The Myths of Teaching Language

3 April 2014 | reading time: 3 minutes

Three common Myths about learning a second language

Learning a Second Language is Easy for a Child

There have been numerous research studies concerning the ability of children to quickly absorb and learn a second language. Studies conducted by Lenneberg in 1967 have explained that the flexibility of children’s brains help them learn a second language. However, research conducted in 1990 by Newport challenges this biological reasoning. Instead, this research reports that psychological and social factors have more of an impact upon the ability of children to learn a second language. Children and adults both face the same obstacles to learning a new language.

There are many ways to incorporate foreign language instruction in the classroom using interactive whiteboard technology to enhance the learning experiences of students. The use of an interactive whiteboard is one way to help children acquire the necessary learning strategies involved in learning new vocabulary and grammatical rules. Smart boards provide opportunities for interactive grammar exercises that will engage the attention of young learners attempting to master new skills that might otherwise seem tedious and boring to them.

A Second Language Should be Taught the Same Way

Studies show that the above statement is not true. In a 1983 study by Heath, cultural anthropologists have demonstrated that children from mainstream families communicate differently than do children from minority cultural backgrounds. American educators reinforce the language functions and styles of mainstream families. Children unable to master the meaning of words in a clear and logical way of thinking are often frustrated in the classroom. These frustrated learners exhibit different social behaviors, solve problems differently and they often misunderstand the mainstream classroom communication conveyed by their teachers.

All children learn languages differently. Some outgoing and sociable children master a second language easily. They are not afraid to make mistakes and they learn from teachers patiently teaching the correct vocabulary and language structure. Other children are quiet and reserved. They learn by listening and watching. The classroom teacher is challenged to incorporate different instructional activities and methods to teach a culturally diverse group of children another language.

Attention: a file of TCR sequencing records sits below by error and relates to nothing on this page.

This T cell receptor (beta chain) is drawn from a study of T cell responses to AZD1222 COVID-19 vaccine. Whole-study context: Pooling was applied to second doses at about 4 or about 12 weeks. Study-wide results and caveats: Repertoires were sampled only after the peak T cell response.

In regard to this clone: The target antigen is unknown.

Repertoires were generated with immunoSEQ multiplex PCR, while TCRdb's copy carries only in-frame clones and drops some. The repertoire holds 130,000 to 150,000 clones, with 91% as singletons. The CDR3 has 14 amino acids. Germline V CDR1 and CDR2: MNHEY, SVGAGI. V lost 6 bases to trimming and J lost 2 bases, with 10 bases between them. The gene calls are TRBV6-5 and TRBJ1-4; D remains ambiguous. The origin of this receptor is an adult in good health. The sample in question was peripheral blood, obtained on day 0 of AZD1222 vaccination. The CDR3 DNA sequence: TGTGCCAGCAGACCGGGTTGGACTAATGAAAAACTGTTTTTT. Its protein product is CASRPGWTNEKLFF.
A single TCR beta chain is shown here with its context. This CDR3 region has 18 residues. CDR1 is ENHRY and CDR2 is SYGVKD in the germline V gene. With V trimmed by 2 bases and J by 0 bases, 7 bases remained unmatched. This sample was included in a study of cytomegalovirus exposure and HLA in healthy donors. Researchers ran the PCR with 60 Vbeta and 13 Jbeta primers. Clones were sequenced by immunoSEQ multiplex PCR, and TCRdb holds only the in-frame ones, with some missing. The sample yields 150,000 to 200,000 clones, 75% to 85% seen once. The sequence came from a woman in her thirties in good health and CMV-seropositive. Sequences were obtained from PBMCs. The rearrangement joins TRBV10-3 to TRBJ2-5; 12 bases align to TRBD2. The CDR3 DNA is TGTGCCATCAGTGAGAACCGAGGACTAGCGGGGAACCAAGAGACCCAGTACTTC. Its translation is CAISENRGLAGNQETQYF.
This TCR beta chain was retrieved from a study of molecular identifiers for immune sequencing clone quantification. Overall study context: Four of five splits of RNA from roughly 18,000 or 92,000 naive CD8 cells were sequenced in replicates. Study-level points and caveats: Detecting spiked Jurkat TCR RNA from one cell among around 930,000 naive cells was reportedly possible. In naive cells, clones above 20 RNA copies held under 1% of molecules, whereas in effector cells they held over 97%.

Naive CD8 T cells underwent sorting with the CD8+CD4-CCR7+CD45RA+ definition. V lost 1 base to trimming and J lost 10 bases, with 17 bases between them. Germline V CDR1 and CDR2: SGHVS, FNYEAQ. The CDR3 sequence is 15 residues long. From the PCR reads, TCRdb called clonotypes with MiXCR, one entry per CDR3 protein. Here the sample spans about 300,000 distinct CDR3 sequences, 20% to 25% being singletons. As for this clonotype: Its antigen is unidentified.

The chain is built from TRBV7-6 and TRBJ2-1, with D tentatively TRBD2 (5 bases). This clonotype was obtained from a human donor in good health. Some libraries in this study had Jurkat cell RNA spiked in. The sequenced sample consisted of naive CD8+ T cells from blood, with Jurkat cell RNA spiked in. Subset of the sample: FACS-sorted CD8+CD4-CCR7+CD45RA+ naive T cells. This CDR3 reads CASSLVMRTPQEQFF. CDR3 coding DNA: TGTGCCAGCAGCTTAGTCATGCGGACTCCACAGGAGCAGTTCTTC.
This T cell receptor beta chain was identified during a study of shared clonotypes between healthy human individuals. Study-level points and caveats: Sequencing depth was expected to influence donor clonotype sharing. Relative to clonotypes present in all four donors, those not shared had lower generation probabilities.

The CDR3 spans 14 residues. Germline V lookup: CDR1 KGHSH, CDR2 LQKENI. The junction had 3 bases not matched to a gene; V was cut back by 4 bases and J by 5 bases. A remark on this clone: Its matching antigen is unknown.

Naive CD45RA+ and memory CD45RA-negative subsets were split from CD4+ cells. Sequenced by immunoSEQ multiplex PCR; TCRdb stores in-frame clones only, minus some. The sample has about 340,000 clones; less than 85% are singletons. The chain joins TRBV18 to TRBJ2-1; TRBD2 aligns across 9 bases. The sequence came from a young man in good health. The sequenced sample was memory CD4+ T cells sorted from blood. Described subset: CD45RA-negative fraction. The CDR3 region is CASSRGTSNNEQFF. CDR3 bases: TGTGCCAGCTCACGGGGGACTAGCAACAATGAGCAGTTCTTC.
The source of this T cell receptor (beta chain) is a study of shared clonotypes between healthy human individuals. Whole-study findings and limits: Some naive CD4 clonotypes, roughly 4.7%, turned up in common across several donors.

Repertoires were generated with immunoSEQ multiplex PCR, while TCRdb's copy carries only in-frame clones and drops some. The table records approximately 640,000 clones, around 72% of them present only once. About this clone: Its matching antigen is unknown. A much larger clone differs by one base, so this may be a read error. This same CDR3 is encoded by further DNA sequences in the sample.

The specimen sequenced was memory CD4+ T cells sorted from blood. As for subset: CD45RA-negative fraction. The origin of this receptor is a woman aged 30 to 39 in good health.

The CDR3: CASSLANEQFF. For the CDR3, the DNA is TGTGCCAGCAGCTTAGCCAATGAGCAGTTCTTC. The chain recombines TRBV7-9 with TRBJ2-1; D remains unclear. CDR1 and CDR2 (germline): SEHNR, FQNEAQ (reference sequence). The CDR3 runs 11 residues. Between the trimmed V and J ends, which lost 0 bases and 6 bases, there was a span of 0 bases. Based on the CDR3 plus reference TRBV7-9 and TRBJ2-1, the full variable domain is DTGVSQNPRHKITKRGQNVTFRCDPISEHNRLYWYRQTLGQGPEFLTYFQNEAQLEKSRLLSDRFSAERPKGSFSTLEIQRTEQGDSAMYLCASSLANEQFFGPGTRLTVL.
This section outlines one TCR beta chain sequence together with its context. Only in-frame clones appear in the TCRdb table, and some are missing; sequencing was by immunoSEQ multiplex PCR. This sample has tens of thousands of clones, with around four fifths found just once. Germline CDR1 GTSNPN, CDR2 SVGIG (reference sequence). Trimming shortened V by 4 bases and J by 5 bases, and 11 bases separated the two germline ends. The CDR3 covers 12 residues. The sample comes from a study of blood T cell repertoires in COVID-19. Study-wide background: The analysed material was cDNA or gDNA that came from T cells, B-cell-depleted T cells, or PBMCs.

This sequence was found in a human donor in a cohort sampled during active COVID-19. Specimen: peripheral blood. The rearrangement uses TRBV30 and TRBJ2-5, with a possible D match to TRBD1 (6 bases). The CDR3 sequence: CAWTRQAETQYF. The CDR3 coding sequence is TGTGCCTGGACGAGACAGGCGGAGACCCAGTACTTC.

Teachers can use an interactive whiteboard in the classroom to convey language instruction in many different ways. Teachers are able to display a list of the current day’s language learning goals and review the previous day’s lesson on slides viewed using the smart board before continuing on to the next foreign language lesson. Students can post notes with links to other websites and comments to one another using the interactive whiteboard technology. This should encourage them to continue learning the new language.

Teachers can use interactive games on the smart board to convey language concepts to students coming from diverse cultural backgrounds. For example, students would be able to work together to find answers that will solve a crossword puzzle. Students could also use the smart board to play educational Internet games while mastering the concepts of a second language.

There is Only One Way to Teach Students New Vocabulary Words

The best way for students to comprehend the meaning of new words is to master new vocabulary concepts. Learning new vocabulary is an essential element of learning a foreign language. Implying that there is only one way to introduce new vocabulary words to students is a myth. There are many teaching strategies to use when introducing new vocabulary words to students. Research demonstrates that motivated students learn from many different instructional techniques. Each student adapts different learning strategies to individual needs and personalities when it comes to learning new vocabulary words.

William C. Bradford taught students at Washington College of Business while he was a professor. According to Professor Bradford, 65 percent of students are visual learners. Smart boards can help students learn a second language more effectively with visual techniques. Visual learners can see displays of pictures to go along with new vocabulary words and will be able to learn new vocabulary by association with an image. Movies could explain meanings of words and students would be able to associate new vocabulary words with these explanations.

The combination of pictures, text and audio displayed on interactive whiteboards help students strengthen reading and writing skills in the new language. Pictures and symbols help students understand the connection between words and the meanings of words. Teachers have the capability of creating, organizing and explaining vocabulary concepts in many different ways with the use of interactive whiteboards. Students are not limited to learning new vocabulary words in only one way.

 

By |2018-07-02T19:51:44+00:003 April 2014|EdTech|

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